"The A.M.A. does not believe that creating a public health insurance option for non-disabled individuals under age 65 is the best way to expand health insurance coverage and lower costs," read an organizational statement to the Senate Finance Committee. "The introduction of a new public plan threatens to restrict patient choice by driving out private insurers, which currently provide coverage for nearly 70 percent of Americans."Aside from the fact that public plans do not restrict patient choice, this isn't the first time the AMA (which ranks second only to the U.S. Chamber of Commerce over the last ten years in the amount it has spent to influence Congress) has spoken out against public health insurance.
Forty years ago, the AMA declared its opposition to creating a public health insurance option people over age 65, complete with dire predictions of the destruction of American medicine.Going back further, the "AMA has fought almost every major effort at health care reform of the past 70 years."
The group's reputation on this matter is so notorious that historians pinpoint it with creating the ominous sounding phrase "socialized medicine" in the early decades of the 1900s.Their latest opposition is based on the belief that without private insurers in the market, "the corresponding surge in public plan participation would likely lead to an explosion of costs that would need to be absorbed by taxpayers." Critics disagree:
"The AMA used it to mean any kind of proposal that involved an increased role for the government in the health care system," Jonathan Oberlander, a professor of health policy at the University of North Carolina, told NPR in a 2007 interview. "They also used it to mean things in the private system that they didn't like. So, at one point, HMOs were a form of socialized medicine."
Indeed, in mid-February, the Commonwealth Fund put out a report on the most cost-effective ways to revamp the health care industry. The public plan, it concluded, "plays a central role in harnessing markets for positive change" by lowering premiums for many Americans by, potentially, $1,000 a year. In addition, the Commonwealth Fund added, a public plan would help decrease the number of uninsured in the country from "an estimated 48 million in 2009 (16 percent of the U.S. population) to 4 million by 2012."Will the AMA's opposition carry any weight with Obama or Congress? This doctor says the AMA is no longer the force in American medicine that it was in the past.
In the 1960's, at the height of opposition to Medicare, the AMA claimed at least 70 percent of American doctors as members. Today, the AMA represents only a third of American doctors, most of them elderly. Almost 90 percent of doctors over age of 70 are members, but fewer than 35 percent of those aged 30 to 49 belong to the AMA.They're also out-of-step with more than half of the of U.S. doctors who now favor switching to a national health care plan, as well the 67 percent of Americans who support creating a government-administered public health insurance option similar to Medicare to compete with private plans.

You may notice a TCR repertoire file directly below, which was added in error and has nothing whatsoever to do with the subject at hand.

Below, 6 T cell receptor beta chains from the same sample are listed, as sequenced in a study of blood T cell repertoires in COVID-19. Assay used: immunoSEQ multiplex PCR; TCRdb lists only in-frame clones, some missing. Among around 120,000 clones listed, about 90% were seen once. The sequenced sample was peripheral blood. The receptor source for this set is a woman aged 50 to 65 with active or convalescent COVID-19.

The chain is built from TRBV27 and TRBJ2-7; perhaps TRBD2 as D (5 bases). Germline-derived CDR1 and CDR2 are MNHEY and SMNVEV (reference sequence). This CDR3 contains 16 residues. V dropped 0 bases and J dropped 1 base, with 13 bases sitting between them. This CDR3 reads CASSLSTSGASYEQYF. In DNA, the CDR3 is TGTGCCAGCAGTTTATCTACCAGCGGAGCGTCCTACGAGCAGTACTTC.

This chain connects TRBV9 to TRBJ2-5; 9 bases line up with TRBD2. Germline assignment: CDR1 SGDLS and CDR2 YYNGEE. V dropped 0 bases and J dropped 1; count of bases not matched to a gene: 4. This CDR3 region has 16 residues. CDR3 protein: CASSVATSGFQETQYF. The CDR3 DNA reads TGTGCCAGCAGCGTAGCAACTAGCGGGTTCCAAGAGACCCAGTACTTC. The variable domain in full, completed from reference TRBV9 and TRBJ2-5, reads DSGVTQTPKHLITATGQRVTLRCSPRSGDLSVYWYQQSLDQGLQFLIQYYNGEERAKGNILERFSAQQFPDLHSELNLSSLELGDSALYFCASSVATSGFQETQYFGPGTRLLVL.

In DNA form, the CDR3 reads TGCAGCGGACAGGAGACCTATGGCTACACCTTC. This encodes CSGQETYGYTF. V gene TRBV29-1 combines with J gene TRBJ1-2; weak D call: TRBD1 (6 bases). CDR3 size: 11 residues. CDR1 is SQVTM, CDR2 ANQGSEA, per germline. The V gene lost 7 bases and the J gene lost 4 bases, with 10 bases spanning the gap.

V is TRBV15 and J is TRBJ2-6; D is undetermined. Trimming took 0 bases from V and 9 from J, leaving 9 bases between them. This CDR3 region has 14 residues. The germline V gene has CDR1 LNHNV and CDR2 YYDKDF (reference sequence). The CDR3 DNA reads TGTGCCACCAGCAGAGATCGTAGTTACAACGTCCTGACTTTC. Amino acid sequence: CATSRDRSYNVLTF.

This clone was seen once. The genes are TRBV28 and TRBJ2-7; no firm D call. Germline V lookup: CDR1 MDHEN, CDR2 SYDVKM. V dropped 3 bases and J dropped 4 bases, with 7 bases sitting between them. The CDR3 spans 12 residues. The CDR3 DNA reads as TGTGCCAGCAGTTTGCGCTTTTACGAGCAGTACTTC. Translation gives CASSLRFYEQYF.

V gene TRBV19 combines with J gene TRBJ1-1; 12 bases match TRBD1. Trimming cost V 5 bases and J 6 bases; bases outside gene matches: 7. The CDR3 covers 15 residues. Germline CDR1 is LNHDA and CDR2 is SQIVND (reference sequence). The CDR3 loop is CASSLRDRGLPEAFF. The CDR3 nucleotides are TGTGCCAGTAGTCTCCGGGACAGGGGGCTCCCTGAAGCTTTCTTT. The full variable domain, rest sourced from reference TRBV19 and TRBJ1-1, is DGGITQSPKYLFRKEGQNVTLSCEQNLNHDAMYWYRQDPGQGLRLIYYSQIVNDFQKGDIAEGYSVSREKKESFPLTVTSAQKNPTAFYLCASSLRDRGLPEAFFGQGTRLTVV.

Don't cave to special interest groups like the AMA, Washington. Instead, take to heart the words of Dr. Marcia Angell who spoke before the House HELP Committee earlier this week.
I want to mention one final and very important reason for enacting a nonprofit single-payer health program. We live in a country that tolerates enormous and growing disparities in income, material possessions, and social privilege. That may be an inevitable consequence of a free market economy. But those disparities should not extend to denying some of our citizens certain essential services because of their income or social status.The special interests opposing public health insurance are motivated by money and profits. There are some things more important in life than money, and health care is one of them.
One of those services is health care. Others are education, clean water and air, equal justice, and protection from crime, all of which we already acknowledge are public responsibilities. We need to acknowledge the same thing for health care. Providing these essential services to all Americans, regardless of who they are, marks a decent and cohesive society. It says that when it comes to vital needs, we are one nation, not 300 million individuals competing with one another.